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Jan
26
2005
Something to keep an eye on:

The basic background is that Al Gore formed INdTV, and shortly thereafter purchased a satellite-distributed cable news network. The purpose of INdTV's new channel is to focus on the Generations X & Y with entertainment, politics, and political entertainment.

The company, however, is not very media friendly; they don't like to talk about their work. Information is rare, and their website is woefully empty. There is a Googletrail out there, though: here's some snippets.

There's blogs of people who interview for jobs, spoke with company reps, or otherwise have contact:

So, if I were to summarize, I'd say this: INdTV started with the concept of average people producing all the content for their channel. They sent out a 'request for submissions', veiled as 'application for employment'. 2000+ videographers sent in their works, but only 50 were necessary. Everyone else was declined, but the window for future work was left open.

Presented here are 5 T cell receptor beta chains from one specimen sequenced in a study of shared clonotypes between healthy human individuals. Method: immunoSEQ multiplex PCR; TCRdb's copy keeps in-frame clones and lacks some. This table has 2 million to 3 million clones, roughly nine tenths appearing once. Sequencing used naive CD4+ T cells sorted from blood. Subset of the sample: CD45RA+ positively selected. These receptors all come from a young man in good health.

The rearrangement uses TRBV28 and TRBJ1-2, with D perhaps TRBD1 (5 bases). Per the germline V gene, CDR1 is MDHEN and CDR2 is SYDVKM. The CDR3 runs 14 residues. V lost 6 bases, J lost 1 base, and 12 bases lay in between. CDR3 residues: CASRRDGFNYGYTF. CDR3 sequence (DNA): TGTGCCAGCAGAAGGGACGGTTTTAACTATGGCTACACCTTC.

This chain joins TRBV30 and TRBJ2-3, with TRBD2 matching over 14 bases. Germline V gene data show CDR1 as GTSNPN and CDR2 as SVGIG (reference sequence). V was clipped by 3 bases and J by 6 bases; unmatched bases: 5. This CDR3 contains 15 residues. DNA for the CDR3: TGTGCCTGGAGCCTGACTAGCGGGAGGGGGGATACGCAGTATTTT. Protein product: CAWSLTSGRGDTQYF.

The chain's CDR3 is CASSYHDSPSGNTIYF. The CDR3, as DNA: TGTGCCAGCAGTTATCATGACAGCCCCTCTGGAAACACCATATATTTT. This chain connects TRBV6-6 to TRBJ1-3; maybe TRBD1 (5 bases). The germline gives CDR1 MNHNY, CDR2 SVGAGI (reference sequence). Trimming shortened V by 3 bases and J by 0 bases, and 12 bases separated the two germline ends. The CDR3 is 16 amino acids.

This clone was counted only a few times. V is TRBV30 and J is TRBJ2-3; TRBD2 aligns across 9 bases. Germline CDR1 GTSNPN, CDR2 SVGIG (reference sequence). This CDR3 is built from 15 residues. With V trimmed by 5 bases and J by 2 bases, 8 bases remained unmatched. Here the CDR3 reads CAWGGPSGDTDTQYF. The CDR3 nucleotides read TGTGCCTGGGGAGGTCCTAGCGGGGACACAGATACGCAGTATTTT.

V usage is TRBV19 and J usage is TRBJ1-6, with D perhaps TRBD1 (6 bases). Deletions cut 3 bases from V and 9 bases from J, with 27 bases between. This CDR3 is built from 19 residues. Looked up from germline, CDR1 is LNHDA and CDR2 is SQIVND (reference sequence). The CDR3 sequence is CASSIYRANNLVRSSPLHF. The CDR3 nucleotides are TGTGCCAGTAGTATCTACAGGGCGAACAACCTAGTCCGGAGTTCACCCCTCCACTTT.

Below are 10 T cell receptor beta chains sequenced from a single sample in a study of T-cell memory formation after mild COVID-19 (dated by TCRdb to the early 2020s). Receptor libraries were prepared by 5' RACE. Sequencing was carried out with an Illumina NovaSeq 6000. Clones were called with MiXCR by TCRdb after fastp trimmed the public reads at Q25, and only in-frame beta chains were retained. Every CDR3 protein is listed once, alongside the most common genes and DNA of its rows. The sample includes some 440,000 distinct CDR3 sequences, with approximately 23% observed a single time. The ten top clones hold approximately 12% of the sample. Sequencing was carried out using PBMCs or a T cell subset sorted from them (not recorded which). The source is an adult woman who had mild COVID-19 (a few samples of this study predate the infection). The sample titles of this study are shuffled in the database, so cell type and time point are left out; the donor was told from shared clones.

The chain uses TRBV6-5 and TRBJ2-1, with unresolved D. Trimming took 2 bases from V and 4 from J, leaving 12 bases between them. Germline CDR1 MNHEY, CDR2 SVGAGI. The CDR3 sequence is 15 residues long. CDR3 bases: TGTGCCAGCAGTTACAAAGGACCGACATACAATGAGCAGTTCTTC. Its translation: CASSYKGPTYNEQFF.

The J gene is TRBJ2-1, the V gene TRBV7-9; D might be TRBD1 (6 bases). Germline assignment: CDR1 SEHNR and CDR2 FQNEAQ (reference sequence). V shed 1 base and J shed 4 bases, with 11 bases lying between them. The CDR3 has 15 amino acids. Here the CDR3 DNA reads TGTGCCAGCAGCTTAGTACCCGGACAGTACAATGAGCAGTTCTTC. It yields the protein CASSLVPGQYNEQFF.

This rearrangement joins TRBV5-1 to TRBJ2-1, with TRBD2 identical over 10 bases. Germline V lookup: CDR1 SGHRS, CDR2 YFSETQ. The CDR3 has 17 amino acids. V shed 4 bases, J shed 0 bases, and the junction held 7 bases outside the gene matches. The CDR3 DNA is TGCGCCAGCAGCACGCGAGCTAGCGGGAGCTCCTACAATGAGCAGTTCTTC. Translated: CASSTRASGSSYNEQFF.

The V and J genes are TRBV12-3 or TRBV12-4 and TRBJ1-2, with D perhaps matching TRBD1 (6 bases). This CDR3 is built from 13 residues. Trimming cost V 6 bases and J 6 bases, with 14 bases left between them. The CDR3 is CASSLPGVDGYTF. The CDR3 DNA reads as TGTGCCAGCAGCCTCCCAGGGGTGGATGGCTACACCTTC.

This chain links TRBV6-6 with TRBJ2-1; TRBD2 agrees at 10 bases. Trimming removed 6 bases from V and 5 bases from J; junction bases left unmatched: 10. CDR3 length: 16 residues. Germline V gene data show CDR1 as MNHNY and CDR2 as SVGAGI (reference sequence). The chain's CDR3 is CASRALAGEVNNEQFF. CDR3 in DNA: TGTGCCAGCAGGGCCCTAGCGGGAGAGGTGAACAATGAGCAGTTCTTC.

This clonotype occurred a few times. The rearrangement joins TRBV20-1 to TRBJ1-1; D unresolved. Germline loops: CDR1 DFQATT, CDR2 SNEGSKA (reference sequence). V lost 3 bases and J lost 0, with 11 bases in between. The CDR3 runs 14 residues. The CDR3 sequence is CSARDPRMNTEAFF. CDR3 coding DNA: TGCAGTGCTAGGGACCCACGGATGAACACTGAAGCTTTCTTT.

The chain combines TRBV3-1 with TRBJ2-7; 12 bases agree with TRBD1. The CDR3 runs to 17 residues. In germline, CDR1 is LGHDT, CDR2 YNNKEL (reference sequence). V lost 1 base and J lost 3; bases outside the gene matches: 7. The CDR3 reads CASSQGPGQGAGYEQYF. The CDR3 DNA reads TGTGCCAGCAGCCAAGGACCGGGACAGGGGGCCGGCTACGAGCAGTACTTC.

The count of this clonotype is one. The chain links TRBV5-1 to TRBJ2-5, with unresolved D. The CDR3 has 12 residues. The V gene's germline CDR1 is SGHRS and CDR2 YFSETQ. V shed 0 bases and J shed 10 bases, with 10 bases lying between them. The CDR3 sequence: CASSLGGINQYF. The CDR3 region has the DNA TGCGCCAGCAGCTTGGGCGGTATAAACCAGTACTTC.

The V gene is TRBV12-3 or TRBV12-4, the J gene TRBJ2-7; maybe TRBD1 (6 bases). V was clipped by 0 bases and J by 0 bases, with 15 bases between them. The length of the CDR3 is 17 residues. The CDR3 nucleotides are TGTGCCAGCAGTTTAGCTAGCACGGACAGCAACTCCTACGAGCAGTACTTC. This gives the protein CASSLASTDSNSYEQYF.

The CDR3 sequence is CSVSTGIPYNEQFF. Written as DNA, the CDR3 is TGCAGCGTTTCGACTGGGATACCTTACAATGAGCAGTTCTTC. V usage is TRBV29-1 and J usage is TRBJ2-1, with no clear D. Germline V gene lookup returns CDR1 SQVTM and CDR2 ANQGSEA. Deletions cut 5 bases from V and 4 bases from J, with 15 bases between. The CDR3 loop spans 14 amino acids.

Now, I'd say that there's potential in the concept; VH1 has almost entirely moved to a "get people to talk about real-life stuff on camera" format, and they get positive ratings, and The Daily Show is, essentially, a show about commenting on the stuff that goes on around you. By aiming for politically-interesting content, INdTV's proposing a news channel without news content. What credibility do the submitters have? If they're everyday untrained Joes, not much...but INdTV is hoping they'll be watchable, or -- gasp -- entertaining. The programming list they've released has little to do with informing, and more to do with entertaining; much like The Daily Show, which has become the primary source for world news for people in INdTV's demographic.

Now, we tie in the hunger for bloggers that internet readers have. The number of often-read bloggers is quite small -- but they've got strong audiences. They build their credibility on their own personality, not unlike most talk radio heroes.

If INdTV plays their cards right, they'll recruit a number of producers who can draw viewers, provide something entertaining (and advertiser-pleasing), and fill the hours of broadcast. There's plenty of reasons they could succeed: the culture of their target audience both fuels and thrives on the idea of small voices getting loud with the help of an audience. However, if they're not treating their talent right, if they're not looking in the right places for their talent, and if they're not trying to promote their content producers as lone voices, it's not going to work. Sad to say, looking at the suits they've hired and their histories, it's probably not going to happen.

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